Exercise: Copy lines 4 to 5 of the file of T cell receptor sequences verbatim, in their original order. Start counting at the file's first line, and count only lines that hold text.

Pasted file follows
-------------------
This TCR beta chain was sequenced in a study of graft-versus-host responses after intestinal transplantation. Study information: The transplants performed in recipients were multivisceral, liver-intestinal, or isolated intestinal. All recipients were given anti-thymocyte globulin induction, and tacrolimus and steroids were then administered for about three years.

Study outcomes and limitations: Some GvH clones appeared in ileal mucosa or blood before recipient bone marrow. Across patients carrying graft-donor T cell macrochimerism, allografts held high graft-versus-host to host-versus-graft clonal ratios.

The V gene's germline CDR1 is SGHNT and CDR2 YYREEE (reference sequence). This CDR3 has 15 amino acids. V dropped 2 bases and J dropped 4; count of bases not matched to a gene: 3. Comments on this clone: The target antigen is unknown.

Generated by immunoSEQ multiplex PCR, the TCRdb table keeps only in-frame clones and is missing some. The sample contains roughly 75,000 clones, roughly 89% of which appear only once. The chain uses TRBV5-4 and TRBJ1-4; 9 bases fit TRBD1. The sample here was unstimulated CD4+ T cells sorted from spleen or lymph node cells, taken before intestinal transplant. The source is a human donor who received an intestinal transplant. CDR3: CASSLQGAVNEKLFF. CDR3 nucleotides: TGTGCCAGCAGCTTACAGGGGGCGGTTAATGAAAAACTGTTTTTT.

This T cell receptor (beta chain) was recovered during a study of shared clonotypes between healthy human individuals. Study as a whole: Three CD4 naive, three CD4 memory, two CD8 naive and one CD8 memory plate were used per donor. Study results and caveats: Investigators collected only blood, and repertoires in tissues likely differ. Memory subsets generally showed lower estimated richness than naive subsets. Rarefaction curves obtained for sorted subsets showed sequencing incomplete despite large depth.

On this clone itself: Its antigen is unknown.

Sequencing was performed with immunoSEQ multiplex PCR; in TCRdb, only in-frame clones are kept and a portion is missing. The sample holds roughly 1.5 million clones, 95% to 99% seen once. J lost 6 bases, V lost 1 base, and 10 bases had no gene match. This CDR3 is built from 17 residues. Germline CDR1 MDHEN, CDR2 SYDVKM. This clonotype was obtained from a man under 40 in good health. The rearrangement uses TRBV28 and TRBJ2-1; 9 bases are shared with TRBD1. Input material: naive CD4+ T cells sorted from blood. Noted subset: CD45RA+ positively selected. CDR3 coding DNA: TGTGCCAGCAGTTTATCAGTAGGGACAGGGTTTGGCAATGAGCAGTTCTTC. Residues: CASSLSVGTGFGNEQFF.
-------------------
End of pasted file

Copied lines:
Generated by immunoSEQ multiplex PCR, the TCRdb table keeps only in-frame clones and is missing some. The sample contains roughly 75,000 clones, roughly 89% of which appear only once. The chain uses TRBV5-4 and TRBJ1-4; 9 bases fit TRBD1. The sample here was unstimulated CD4+ T cells sorted from spleen or lymph node cells, taken before intestinal transplant. The source is a human donor who received an intestinal transplant. CDR3: CASSLQGAVNEKLFF. CDR3 nucleotides: TGTGCCAGCAGCTTACAGGGGGCGGTTAATGAAAAACTGTTTTTT.

This T cell receptor (beta chain) was recovered during a study of shared clonotypes between healthy human individuals. Study as a whole: Three CD4 naive, three CD4 memory, two CD8 naive and one CD8 memory plate were used per donor. Study results and caveats: Investigators collected only blood, and repertoires in tissues likely differ. Memory subsets generally showed lower estimated richness than naive subsets. Rarefaction curves obtained for sorted subsets showed sequencing incomplete despite large depth.